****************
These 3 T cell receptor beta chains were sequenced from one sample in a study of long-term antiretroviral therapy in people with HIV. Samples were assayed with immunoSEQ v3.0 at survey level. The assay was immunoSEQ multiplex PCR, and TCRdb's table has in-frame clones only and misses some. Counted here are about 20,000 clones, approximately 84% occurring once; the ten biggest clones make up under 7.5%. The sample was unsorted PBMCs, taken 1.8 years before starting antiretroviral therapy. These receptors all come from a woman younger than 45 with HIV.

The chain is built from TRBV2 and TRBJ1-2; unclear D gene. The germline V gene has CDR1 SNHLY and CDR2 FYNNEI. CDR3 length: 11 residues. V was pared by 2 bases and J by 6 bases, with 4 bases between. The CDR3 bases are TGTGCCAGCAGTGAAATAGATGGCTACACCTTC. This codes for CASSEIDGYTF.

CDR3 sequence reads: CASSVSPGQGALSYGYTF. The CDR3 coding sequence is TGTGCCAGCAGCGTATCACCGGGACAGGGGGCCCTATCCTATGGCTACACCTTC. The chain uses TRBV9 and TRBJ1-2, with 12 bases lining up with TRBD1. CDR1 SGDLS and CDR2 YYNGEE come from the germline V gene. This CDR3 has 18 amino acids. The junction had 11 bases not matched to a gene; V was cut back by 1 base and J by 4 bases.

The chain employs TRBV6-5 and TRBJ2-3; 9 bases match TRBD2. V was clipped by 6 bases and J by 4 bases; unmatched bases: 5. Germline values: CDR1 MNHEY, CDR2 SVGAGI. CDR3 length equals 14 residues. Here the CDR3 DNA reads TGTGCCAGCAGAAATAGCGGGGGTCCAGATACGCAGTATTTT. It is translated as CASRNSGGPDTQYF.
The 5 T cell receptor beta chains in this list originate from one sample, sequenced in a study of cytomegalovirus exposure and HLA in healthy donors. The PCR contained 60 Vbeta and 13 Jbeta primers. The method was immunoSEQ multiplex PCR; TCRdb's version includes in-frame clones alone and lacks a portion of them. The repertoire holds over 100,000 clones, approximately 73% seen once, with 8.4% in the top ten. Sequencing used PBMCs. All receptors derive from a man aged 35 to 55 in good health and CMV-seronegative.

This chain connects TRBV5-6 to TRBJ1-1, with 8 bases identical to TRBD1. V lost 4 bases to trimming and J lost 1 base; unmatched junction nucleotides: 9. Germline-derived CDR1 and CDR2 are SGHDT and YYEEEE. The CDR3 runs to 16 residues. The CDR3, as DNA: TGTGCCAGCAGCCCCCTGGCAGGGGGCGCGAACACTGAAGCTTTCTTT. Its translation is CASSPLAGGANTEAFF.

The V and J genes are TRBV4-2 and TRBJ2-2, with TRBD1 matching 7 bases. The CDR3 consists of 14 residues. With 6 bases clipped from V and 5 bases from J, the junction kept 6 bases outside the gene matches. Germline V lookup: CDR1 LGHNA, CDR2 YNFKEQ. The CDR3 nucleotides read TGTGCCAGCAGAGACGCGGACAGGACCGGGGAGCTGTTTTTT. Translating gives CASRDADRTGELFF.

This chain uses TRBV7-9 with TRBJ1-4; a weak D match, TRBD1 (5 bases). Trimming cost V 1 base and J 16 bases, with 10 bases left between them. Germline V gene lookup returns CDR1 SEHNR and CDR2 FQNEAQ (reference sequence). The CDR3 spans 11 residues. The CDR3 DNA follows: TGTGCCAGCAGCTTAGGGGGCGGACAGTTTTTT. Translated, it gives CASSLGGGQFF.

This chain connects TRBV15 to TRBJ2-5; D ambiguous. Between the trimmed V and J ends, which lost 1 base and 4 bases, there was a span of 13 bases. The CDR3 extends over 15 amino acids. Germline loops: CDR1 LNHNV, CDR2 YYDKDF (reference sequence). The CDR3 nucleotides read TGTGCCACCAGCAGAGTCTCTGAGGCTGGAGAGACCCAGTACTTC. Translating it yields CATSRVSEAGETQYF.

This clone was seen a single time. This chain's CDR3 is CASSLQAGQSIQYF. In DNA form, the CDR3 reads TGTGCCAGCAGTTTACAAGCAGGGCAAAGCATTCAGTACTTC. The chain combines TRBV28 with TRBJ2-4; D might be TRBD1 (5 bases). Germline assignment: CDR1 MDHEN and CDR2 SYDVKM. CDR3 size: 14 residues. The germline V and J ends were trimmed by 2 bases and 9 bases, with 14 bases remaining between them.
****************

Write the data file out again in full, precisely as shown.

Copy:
These 3 T cell receptor beta chains were sequenced from one sample in a study of long-term antiretroviral therapy in people with HIV. Samples were assayed with immunoSEQ v3.0 at survey level. The assay was immunoSEQ multiplex PCR, and TCRdb's table has in-frame clones only and misses some. Counted here are about 20,000 clones, approximately 84% occurring once; the ten biggest clones make up under 7.5%. The sample was unsorted PBMCs, taken 1.8 years before starting antiretroviral therapy. These receptors all come from a woman younger than 45 with HIV.

The chain is built from TRBV2 and TRBJ1-2; unclear D gene. The germline V gene has CDR1 SNHLY and CDR2 FYNNEI. CDR3 length: 11 residues. V was pared by 2 bases and J by 6 bases, with 4 bases between. The CDR3 bases are TGTGCCAGCAGTGAAATAGATGGCTACACCTTC. This codes for CASSEIDGYTF.

CDR3 sequence reads: CASSVSPGQGALSYGYTF. The CDR3 coding sequence is TGTGCCAGCAGCGTATCACCGGGACAGGGGGCCCTATCCTATGGCTACACCTTC. The chain uses TRBV9 and TRBJ1-2, with 12 bases lining up with TRBD1. CDR1 SGDLS and CDR2 YYNGEE come from the germline V gene. This CDR3 has 18 amino acids. The junction had 11 bases not matched to a gene; V was cut back by 1 base and J by 4 bases.

The chain employs TRBV6-5 and TRBJ2-3; 9 bases match TRBD2. V was clipped by 6 bases and J by 4 bases; unmatched bases: 5. Germline values: CDR1 MNHEY, CDR2 SVGAGI. CDR3 length equals 14 residues. Here the CDR3 DNA reads TGTGCCAGCAGAAATAGCGGGGGTCCAGATACGCAGTATTTT. It is translated as CASRNSGGPDTQYF.
The 5 T cell receptor beta chains in this list originate from one sample, sequenced in a study of cytomegalovirus exposure and HLA in healthy donors. The PCR contained 60 Vbeta and 13 Jbeta primers. The method was immunoSEQ multiplex PCR; TCRdb's version includes in-frame clones alone and lacks a portion of them. The repertoire holds over 100,000 clones, approximately 73% seen once, with 8.4% in the top ten. Sequencing used PBMCs. All receptors derive from a man aged 35 to 55 in good health and CMV-seronegative.

This chain connects TRBV5-6 to TRBJ1-1, with 8 bases identical to TRBD1. V lost 4 bases to trimming and J lost 1 base; unmatched junction nucleotides: 9. Germline-derived CDR1 and CDR2 are SGHDT and YYEEEE. The CDR3 runs to 16 residues. The CDR3, as DNA: TGTGCCAGCAGCCCCCTGGCAGGGGGCGCGAACACTGAAGCTTTCTTT. Its translation is CASSPLAGGANTEAFF.

The V and J genes are TRBV4-2 and TRBJ2-2, with TRBD1 matching 7 bases. The CDR3 consists of 14 residues. With 6 bases clipped from V and 5 bases from J, the junction kept 6 bases outside the gene matches. Germline V lookup: CDR1 LGHNA, CDR2 YNFKEQ. The CDR3 nucleotides read TGTGCCAGCAGAGACGCGGACAGGACCGGGGAGCTGTTTTTT. Translating gives CASRDADRTGELFF.

This chain uses TRBV7-9 with TRBJ1-4; a weak D match, TRBD1 (5 bases). Trimming cost V 1 base and J 16 bases, with 10 bases left between them. Germline V gene lookup returns CDR1 SEHNR and CDR2 FQNEAQ (reference sequence). The CDR3 spans 11 residues. The CDR3 DNA follows: TGTGCCAGCAGCTTAGGGGGCGGACAGTTTTTT. Translated, it gives CASSLGGGQFF.

This chain connects TRBV15 to TRBJ2-5; D ambiguous. Between the trimmed V and J ends, which lost 1 base and 4 bases, there was a span of 13 bases. The CDR3 extends over 15 amino acids. Germline loops: CDR1 LNHNV, CDR2 YYDKDF (reference sequence). The CDR3 nucleotides read TGTGCCACCAGCAGAGTCTCTGAGGCTGGAGAGACCCAGTACTTC. Translating it yields CATSRVSEAGETQYF.

This clone was seen a single time. This chain's CDR3 is CASSLQAGQSIQYF. In DNA form, the CDR3 reads TGTGCCAGCAGTTTACAAGCAGGGCAAAGCATTCAGTACTTC. The chain combines TRBV28 with TRBJ2-4; D might be TRBD1 (5 bases). Germline assignment: CDR1 MDHEN and CDR2 SYDVKM. CDR3 size: 14 residues. The germline V and J ends were trimmed by 2 bases and 9 bases, with 14 bases remaining between them.